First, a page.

Robert A. Brown, in the twilight of an 18-year career at Boston University, wrote a searing article scolding his student body for the way it received spring commencement speaker and alumnus David Zaslav during the ceremony. Students exercised their right to free speech to shout “obscenities” at Zaslav that would have been “the precursor to a fistfight” back in Brown’s youth, according to the statement.
The protests at Boston University erupted due to the ongoing Writers Guild of America strike, which the union waged against Warners Bros. Discovery and several other Hollywood studios for poor wages and other mistreatment. Zaslav, the president and CEO of Warner Bros. Discovery, faced chants, signs and protestors picketing in front of the entrance to the event.
While Brown defended the right to protest and asserted its function to sustain a liberal democracy, Brown repelled the behavior he believes is an offspring of “cancel culture.” Instead of vigorous debate and discussion, he sees this new trend as a mutation to “gain power, not reason.” And BU’s president is not alone in being fed up with students’ interpretation of free speech.
Around the country, several college leaders have spoken up to defend free speech against a student body that they believe steps on free expression. In leaders’ views, these actions form a hostility toward open dialogue and counter the mission of their respective universities. Their opinion isn’t unfounded either; Undergraduate students are by far the most likely demographic to attempt imposing sanctions on college professors.
Dean Jenny Martinez – Stanford Law School
In March, students stormed a conservative campus event that Trump-appointed U.S. Circuit Judge Kyle Duncan was attending. Facing hundreds of heckling protestors led by the law school’s associate DEI dean, Duncan’s planned talk devolved into a fiasco filled with “idiots,” “hypocrites” and “bullies,” according to Duncan.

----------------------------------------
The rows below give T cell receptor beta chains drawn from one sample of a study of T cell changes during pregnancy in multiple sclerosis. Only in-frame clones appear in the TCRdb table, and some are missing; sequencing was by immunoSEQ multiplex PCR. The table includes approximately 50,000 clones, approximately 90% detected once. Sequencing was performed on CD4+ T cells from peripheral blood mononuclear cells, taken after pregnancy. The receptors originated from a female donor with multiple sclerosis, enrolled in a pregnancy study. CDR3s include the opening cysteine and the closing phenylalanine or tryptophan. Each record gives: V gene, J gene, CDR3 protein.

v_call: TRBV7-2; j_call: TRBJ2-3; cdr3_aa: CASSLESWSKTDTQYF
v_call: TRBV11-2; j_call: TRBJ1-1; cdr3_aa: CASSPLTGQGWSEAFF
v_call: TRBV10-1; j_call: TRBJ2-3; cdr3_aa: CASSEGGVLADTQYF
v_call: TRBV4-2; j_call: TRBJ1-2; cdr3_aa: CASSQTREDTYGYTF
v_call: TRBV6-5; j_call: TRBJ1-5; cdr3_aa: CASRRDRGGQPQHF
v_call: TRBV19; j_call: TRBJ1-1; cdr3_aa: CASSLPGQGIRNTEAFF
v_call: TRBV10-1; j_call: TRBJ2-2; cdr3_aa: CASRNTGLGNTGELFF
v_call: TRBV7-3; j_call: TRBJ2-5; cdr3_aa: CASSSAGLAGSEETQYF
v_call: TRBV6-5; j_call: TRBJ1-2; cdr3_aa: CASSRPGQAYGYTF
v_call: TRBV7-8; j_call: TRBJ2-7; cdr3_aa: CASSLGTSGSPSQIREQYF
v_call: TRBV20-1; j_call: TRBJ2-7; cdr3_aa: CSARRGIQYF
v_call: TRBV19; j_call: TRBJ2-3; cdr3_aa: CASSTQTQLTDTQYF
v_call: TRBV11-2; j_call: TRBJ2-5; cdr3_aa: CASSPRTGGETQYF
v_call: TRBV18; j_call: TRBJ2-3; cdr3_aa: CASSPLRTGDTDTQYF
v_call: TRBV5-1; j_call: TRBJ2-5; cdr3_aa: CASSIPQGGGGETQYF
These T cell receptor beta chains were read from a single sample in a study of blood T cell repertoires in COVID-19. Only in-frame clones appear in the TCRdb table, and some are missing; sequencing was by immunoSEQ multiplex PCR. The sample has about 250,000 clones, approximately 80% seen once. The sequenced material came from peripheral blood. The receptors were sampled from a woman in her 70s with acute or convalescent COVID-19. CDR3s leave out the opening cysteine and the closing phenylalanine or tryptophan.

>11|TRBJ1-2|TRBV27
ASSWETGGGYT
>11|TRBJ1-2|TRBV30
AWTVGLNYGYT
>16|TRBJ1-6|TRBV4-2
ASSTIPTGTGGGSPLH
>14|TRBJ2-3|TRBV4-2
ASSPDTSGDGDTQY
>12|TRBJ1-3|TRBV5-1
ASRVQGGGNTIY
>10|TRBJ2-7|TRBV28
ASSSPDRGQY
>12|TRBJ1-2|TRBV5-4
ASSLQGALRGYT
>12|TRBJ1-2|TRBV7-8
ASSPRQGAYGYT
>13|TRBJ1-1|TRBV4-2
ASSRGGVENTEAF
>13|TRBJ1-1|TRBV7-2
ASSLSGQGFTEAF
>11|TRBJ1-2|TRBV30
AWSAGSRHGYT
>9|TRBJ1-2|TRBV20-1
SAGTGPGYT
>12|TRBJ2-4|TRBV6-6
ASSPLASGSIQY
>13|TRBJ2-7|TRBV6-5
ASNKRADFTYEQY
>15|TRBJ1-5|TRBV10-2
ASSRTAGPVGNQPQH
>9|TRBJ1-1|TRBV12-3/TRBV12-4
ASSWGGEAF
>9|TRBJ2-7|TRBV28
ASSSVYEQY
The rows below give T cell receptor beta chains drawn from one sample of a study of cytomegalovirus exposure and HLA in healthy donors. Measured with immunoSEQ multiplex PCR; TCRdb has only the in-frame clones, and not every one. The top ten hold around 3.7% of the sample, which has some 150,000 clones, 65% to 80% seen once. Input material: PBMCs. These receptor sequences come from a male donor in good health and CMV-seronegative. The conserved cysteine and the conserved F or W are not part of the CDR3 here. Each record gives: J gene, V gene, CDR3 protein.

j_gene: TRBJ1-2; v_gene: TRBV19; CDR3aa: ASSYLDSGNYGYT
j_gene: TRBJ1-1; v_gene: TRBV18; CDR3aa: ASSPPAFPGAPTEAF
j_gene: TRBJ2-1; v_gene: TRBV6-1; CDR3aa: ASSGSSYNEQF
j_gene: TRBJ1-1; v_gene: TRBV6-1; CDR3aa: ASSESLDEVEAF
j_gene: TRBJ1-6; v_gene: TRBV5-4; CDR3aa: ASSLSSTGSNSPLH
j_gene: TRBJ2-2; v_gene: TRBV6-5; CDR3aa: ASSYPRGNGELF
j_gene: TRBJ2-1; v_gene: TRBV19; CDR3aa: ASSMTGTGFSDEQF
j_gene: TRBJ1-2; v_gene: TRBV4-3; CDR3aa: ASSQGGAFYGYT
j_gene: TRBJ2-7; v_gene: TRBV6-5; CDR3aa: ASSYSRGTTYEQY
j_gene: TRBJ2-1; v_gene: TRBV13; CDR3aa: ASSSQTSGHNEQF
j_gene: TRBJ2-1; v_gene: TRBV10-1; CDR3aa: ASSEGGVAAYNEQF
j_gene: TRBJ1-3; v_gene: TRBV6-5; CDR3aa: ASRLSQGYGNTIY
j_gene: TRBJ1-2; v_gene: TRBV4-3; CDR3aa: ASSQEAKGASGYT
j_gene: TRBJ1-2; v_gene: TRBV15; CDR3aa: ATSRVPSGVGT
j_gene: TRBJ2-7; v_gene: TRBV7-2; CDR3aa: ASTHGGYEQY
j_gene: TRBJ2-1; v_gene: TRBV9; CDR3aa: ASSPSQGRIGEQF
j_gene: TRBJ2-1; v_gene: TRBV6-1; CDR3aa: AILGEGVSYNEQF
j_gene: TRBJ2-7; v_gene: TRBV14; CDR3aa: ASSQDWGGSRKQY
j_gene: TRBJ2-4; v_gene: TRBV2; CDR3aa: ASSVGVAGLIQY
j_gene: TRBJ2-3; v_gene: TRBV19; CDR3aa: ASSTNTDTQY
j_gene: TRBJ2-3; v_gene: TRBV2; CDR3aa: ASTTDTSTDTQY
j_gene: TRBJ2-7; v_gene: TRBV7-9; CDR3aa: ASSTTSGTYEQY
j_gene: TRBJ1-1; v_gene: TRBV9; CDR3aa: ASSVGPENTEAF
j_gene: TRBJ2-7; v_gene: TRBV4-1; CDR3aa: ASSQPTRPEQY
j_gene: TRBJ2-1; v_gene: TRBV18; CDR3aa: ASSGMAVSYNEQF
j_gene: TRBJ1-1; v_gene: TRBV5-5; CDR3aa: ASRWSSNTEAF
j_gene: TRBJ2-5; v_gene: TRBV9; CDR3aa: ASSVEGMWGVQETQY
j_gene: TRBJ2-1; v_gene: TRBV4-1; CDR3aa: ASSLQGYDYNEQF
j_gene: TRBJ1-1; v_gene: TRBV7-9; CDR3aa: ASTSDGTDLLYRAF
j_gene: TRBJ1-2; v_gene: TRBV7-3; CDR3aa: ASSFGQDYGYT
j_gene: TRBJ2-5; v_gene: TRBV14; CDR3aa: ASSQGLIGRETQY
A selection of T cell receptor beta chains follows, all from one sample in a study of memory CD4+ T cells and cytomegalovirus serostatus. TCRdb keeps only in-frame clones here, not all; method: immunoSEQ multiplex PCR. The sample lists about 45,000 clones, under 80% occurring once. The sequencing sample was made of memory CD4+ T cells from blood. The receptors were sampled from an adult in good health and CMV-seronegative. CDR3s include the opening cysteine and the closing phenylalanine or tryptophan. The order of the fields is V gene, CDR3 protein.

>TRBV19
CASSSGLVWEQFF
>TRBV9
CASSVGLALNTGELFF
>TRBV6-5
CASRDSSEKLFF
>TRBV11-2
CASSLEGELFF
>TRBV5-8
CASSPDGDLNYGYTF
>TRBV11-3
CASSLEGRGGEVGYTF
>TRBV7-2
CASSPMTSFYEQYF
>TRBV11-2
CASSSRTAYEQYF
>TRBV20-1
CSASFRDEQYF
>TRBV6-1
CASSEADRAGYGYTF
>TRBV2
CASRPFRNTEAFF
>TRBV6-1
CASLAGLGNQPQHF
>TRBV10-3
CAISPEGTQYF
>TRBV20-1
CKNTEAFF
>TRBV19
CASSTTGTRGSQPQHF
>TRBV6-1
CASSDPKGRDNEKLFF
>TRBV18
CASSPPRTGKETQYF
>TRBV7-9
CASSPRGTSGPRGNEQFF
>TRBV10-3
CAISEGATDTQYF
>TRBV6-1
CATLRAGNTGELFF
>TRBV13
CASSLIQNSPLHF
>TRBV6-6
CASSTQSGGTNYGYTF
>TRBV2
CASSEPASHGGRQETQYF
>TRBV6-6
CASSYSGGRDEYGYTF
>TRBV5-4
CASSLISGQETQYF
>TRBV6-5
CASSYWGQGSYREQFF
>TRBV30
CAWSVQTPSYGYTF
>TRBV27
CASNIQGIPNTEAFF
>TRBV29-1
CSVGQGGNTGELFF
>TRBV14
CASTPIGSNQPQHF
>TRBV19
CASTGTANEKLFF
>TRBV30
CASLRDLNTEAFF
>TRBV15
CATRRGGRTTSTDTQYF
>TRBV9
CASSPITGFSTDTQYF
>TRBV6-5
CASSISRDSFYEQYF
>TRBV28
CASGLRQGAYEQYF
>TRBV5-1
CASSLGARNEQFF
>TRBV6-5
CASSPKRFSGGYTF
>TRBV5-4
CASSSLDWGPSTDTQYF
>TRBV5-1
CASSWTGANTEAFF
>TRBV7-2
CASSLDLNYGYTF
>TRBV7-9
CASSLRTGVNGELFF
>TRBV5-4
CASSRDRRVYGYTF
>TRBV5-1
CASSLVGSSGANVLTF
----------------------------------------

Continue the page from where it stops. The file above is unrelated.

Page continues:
Stanford President Marc Tessier-Lavigne and Law School Dean Jenny Martinez quickly issued an apology, and Martinez was quick to defend why. In a 10-page open letter to the law school’s community, the dean wrote that some protestors “crossed the line” from protest to disruption. “There is temptation to a system in which people holding views perceived by some as harmful or offensive are not allowed to speak,” Martinez wrote. “History teaches us that this is a temptation to be avoided.”
Martinez believes the DEI associate dean and the students worked counter to what diversity, equity, and inclusion stand for. “I believe that the commitment to diversity, equity, and inclusion actually means that we must protect free expression of all views,” Martinez wrote.
In the fallout, the DEI associate dean is on leave. Because Martinez found it impossible to differentiate between the students practicing protected forms of speech and those abusing it, she found it best not to reprimand anyone. Instead, she had law school students undergo a mandatory half-day session this past spring semester on free speech and its place in the legal world.
President Martha E. Pollack & Provost Michael I. Kotlikoff – Cornell
While Brown and Martinez defended the First Amendment by calling out attempts to disrupt speech, two Cornell leaders in April denied one student resolution they believed suppresses it.
The resolution, which Cornell’s Student Assembly approved, urged instructors to provide a heads-up in class syllabi for potential “traumatic content,” such as sexual assault, hate crimes and self-harm. However, President Martha E. Pollack vetoed the resolution, writing in a statement alongside Provost Michael I. Kotlikoff that, “Such a policy would violate our faculty’s fundamental right to determine what and how to teach.” The leaders wrote that allowing students to step away from such sensitive content would be detrimental to their intellectual growth and restrict professors’ academic freedom.